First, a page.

It’s no big surprise that smartphone users typically access their mobile device for reasons other than placing a call. Earlier this year the news hit that Internet usage accessed by mobile devices has now exceeded Internet usage via PCs (you can access one online article on this topic here). This is due considerably to the fact that many businesses have embraced the use of mobile technology in both internal transactions as well as what they offer to clients and consumers. The term “mobile app” has become a common phrase on websites, TV and radio commercials and billboard ads. Businesses want their consumers to know that information about their product can be accessed anywhere they go as long as there is an Internet connection present. Banks have embraced “mobile banking” where a customer can do virtually anything via a bank app rather than having to show up at a bank location and do business the old way. You can even deposit a check into your account without having to talk to a teller.


So what does any of this have to do with employee benefits? Well, a lot actually. Now that benefits technology is moving full steam ahead and engaging consumers through a true shopping experience using decision support tools and defined contribution set by employers, it’s obvious that the next step is to make their platforms available via mobile apps. By now consumers are pretty used to shopping, banking, scheduling, browsing and

By:  Abby Russell


On July 14, 2014, the Equal Employment Opportunity Commission (EEOC) issued new guidelines under the Pregnancy Discrimination Act (PDA) and the Americans with Disabilities Act (ADA). One particular update is lactation and breastfeeding are now pregnancy related medical conditions protected under the PDA.  Expectations of the employer continue to increase as our society evolves and the working parent demographic changes. 


The Bureau of Labor reported in 2013 that about 70 percent of mothers with children under the age of 18 are a part of today’s workforce. Yet, mothers with younger children are less likely to be in the labor force than mothers with older children at a difference of almost 10 percent. 


Working Mother Magazine just announced their 2014 Working Mother 100 Best Companies. These companies go above and beyond offering not only fully paid leave but also child care support, flexible schedules, telecommuting, and advancement programs to help women continue to succeed in their careers.   Many of the top 100 companies are making an effort to keep up with their employees’ changing needs whether its same-sex couples raising kids or adoptions and surrogacy.  Now there is much more for the employer to consider. Barbara Wankoff, national director of workplace solutions at KPMG says “There is no one way to have a family. We want to support all our people, and are very careful to create policies to be all-inclusive.”  More companies are adopting new policies along with changes to support modern day families.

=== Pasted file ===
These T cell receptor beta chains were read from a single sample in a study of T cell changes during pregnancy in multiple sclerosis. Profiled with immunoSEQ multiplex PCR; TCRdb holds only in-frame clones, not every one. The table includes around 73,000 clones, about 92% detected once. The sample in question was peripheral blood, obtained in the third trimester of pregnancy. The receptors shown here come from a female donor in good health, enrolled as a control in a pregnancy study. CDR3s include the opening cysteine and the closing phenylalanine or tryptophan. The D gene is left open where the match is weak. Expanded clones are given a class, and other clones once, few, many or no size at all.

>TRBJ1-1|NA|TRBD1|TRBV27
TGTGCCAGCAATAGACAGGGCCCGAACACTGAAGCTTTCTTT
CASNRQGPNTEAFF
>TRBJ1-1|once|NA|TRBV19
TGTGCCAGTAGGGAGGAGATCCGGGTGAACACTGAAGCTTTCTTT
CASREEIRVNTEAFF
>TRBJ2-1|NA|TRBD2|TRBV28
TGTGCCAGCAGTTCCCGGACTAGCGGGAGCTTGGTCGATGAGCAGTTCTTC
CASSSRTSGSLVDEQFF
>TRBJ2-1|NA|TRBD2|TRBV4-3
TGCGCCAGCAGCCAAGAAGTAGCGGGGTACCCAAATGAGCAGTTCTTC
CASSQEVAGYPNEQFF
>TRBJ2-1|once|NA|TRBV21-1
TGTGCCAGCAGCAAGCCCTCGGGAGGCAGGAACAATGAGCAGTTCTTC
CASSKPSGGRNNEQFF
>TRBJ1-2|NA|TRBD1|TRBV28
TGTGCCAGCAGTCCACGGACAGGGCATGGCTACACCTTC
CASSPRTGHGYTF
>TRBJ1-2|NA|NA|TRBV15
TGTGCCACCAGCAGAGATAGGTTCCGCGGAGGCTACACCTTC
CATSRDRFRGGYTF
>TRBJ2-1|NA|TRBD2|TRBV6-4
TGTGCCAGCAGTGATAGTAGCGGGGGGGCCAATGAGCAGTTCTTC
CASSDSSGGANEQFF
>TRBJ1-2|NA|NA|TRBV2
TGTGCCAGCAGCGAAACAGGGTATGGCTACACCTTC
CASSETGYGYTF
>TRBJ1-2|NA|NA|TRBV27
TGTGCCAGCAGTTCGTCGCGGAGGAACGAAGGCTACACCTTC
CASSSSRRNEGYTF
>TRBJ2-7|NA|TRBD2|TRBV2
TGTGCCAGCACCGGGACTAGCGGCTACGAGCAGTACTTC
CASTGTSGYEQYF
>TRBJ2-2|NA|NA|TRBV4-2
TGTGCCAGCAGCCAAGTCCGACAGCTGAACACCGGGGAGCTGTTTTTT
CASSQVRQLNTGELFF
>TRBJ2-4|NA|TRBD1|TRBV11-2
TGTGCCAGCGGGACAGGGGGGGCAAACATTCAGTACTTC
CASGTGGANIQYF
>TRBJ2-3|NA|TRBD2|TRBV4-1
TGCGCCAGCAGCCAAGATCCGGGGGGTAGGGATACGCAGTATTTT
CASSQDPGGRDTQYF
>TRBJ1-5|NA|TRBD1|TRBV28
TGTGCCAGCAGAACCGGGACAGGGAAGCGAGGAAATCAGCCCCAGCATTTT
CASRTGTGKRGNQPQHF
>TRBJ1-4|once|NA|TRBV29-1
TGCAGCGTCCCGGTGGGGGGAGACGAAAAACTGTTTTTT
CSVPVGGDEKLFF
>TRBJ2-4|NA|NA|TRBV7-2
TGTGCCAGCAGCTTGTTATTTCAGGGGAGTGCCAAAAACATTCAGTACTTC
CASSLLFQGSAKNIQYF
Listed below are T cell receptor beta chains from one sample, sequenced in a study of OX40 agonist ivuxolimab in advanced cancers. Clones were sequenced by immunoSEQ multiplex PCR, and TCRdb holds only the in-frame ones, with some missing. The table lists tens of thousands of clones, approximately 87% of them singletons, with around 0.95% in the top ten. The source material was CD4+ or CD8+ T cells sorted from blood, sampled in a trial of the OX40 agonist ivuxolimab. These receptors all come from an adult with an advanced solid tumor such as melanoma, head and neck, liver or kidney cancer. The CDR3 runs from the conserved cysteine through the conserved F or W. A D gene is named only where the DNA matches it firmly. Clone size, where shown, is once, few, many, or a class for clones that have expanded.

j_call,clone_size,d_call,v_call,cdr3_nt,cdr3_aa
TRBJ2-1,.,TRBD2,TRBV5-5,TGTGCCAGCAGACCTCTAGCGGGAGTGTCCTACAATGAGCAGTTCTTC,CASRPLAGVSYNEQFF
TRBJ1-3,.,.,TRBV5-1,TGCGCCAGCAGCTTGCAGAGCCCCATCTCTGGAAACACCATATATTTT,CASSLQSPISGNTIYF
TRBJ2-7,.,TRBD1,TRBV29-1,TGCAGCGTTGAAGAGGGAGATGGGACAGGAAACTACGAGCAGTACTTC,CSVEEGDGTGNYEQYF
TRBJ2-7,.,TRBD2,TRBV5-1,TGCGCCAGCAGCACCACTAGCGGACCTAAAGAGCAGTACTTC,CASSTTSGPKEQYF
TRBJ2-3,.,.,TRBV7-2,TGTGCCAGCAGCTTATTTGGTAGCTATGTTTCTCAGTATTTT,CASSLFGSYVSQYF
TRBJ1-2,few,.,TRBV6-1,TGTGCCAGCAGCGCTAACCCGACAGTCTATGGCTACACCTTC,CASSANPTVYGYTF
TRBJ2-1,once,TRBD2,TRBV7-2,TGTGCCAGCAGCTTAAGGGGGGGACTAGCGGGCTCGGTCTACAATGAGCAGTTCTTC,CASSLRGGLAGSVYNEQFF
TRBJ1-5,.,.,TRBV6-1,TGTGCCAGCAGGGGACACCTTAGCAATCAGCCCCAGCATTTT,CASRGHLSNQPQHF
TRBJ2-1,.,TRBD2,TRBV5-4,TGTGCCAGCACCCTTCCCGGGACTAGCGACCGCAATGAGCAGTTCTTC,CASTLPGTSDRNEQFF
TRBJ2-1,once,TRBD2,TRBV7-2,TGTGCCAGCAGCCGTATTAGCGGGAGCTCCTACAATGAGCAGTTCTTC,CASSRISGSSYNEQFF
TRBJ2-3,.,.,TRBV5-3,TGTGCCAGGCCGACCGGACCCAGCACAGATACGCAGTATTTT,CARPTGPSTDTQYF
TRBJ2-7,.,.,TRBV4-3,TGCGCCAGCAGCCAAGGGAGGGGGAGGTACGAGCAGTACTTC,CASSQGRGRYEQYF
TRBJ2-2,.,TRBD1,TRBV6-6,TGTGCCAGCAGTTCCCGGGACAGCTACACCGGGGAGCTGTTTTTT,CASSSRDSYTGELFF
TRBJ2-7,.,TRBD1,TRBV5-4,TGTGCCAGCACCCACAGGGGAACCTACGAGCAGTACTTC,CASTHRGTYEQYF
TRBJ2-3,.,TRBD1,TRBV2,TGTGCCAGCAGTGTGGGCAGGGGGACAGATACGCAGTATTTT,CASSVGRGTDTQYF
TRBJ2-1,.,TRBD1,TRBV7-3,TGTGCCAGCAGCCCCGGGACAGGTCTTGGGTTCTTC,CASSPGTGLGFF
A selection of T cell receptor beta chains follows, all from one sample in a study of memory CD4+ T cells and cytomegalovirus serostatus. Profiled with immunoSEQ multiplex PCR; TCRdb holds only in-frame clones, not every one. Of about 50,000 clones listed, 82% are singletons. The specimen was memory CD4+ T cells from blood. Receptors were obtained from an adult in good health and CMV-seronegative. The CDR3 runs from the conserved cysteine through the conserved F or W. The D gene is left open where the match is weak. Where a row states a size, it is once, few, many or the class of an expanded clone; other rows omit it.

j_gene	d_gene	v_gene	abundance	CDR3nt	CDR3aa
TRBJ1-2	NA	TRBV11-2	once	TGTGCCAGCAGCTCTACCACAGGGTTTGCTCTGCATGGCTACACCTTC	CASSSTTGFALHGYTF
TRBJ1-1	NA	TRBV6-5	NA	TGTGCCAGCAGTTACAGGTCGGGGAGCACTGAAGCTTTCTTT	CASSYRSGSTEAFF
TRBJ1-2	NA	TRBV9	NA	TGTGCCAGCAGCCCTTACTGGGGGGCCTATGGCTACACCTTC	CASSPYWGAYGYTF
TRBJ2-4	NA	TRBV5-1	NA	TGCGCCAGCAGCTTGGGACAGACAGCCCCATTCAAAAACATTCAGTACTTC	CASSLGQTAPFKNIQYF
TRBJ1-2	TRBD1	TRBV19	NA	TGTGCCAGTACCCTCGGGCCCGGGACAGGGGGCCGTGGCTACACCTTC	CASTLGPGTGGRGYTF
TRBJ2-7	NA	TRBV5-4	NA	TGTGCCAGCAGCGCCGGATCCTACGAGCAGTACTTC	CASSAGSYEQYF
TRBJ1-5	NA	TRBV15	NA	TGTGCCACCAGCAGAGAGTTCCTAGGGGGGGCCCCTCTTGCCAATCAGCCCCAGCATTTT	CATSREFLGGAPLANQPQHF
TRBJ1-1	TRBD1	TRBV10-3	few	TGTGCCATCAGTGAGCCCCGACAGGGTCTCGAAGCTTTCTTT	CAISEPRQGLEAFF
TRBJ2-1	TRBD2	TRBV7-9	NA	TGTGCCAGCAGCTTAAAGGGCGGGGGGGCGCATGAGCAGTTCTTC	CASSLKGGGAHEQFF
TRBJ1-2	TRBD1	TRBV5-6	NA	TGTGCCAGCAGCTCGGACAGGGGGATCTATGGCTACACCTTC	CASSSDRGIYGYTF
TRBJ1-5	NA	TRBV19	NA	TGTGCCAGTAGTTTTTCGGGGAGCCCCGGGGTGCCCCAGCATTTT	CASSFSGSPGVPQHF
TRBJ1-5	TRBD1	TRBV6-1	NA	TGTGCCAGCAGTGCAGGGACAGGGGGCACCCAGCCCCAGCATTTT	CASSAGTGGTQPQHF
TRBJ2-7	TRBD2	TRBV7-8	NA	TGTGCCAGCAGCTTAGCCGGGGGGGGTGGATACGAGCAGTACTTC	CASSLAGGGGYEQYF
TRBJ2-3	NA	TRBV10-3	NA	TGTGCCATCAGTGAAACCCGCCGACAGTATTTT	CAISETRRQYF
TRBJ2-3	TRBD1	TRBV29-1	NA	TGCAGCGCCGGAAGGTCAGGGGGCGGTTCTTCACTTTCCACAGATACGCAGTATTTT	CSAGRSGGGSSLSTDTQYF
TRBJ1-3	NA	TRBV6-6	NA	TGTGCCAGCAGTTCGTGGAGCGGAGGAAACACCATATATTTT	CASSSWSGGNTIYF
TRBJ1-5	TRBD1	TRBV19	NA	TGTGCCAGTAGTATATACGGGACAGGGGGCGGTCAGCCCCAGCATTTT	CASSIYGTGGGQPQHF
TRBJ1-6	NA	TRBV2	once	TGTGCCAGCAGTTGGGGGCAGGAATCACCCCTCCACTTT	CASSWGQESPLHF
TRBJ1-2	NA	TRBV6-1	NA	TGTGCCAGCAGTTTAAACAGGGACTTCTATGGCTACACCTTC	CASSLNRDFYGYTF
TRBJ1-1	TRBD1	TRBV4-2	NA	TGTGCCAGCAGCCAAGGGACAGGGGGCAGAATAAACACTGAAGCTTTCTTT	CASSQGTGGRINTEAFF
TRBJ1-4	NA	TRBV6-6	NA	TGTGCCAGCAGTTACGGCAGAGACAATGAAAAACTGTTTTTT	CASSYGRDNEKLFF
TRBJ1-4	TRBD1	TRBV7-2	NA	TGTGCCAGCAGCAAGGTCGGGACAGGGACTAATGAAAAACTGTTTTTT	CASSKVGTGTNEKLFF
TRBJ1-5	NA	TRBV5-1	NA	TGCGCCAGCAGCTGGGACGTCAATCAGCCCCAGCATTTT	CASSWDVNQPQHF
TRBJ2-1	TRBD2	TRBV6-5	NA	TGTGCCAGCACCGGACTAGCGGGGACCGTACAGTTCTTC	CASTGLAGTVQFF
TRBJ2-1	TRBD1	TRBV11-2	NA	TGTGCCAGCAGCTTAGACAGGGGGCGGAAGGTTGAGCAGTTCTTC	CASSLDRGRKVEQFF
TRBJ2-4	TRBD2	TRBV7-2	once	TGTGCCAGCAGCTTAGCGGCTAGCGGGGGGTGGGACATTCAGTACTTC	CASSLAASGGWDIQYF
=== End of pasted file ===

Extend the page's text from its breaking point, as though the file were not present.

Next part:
As employers consider policy updates and chan

By:  Ken Cole


“My business is mostly part-time employees, and I have less than 50 full time staff. Reporting for healthcare reform doesn’t apply to me.”  Au contraire mon frère!

If you are an Applicable Large Employer (ALE) beginning January 2015, you will be required to provide the government with information about your employees and health plans. IRS Sections 6055 and 6056 are designed to capture information from employers in order to enforce the individual mandate and employer shared-responsibility mandate.


What is an ALE?


Any business that employs 50 or more full time equivalents (FTE) is considered an applicable large employer. It’s not just your full-time staff. All part-time employee hours are aggregated to determine how many full time staff they represent. A business with 25 full-time and 90 part-time may equate to a total of 60 full-time equivalents.


What is 6055?


This report is required of insurers and self-insured plans, and will assist the government in determining whether individuals are complying with the individual mandate. Information such as the name, address, and social security number for each individual covered (including spouse and dependents) will be required.


What is 6056?


This report is for all ALE employers, fully or self-insured, to report on their plans and offerings to employees, spouses and dependents. It will assist the government in determining compliance with the employer mandate and identify individuals not eligible for subsidies in the individual marketplace. ALEs will also have to certify significant changes were not made to their plan in order to qualify for transitional relief.  Like 6055, this report will require a great amount of inf

By:  David Slade


With the recent enrollment of 7 million people in public health exchanges, there’s a lot of excitement about private exchanges in the employer community.  Surveys show half of employers will explore a private exchange in the next few years.  The attraction of a defined contribution approach is driving most of this interest as benefit budgets are under attack in a highly competitive economy.


When reviewing private exchanges, it’s critical to evaluate the following so you understand true advantages from hype: